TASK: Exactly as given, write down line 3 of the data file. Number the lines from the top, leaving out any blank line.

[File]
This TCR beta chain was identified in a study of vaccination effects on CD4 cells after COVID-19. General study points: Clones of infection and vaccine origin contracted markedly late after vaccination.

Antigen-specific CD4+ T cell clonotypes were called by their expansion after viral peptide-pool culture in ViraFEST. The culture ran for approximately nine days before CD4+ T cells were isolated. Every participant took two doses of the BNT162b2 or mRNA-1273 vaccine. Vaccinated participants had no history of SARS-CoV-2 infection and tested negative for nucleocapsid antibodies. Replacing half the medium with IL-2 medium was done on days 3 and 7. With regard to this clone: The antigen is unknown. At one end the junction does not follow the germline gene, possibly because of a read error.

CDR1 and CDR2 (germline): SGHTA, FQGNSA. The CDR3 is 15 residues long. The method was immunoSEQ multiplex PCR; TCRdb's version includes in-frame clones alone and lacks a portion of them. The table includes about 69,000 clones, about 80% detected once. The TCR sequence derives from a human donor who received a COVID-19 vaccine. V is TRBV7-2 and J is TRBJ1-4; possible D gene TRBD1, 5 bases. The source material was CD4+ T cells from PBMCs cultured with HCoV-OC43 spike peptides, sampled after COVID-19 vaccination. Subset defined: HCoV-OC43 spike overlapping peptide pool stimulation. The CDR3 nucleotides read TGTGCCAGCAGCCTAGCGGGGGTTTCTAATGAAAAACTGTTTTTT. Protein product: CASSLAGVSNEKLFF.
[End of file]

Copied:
CDR1 and CDR2 (germline): SGHTA, FQGNSA. The CDR3 is 15 residues long. The method was immunoSEQ multiplex PCR; TCRdb's version includes in-frame clones alone and lacks a portion of them. The table includes about 69,000 clones, about 80% detected once. The TCR sequence derives from a human donor who received a COVID-19 vaccine. V is TRBV7-2 and J is TRBJ1-4; possible D gene TRBD1, 5 bases. The source material was CD4+ T cells from PBMCs cultured with HCoV-OC43 spike peptides, sampled after COVID-19 vaccination. Subset defined: HCoV-OC43 spike overlapping peptide pool stimulation. The CDR3 nucleotides read TGTGCCAGCAGCCTAGCGGGGGTTTCTAATGAAAAACTGTTTTTT. Protein product: CASSLAGVSNEKLFF.